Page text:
Vincent, Paris

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About Vincent, Paris

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  • Location Paris, France
  1. Bunky Green

    It is not yet on the website but it has been announced to the French press as an upcoming issue next year.
  2. Patton/Green Left Bank Jazz Soc. recording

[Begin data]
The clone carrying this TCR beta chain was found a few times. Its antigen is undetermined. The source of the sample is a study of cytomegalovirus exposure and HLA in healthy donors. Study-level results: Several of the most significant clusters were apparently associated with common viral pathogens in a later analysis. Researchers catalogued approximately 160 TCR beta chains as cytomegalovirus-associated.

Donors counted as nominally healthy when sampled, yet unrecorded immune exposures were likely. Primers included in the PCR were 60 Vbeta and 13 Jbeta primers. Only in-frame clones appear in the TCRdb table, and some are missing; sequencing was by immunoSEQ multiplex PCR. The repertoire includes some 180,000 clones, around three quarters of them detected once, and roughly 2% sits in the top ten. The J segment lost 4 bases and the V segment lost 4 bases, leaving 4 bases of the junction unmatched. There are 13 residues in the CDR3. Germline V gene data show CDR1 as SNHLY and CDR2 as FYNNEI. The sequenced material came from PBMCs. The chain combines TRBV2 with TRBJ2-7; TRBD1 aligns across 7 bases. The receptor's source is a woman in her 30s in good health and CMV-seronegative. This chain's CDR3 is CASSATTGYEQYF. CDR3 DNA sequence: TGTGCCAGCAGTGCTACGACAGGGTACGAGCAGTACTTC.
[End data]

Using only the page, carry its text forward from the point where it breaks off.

Yeah, Hyena Records is Joel Dorn's fourth label (after Night Records, 32 Jazz and Label M). You should check its website. On Heyna have been reissued some recordings from the LBJS first released on Label M (such as the Hubbard/Heath and Sonny Stitt).
  3. Patton/Green Left Bank Jazz Soc. recording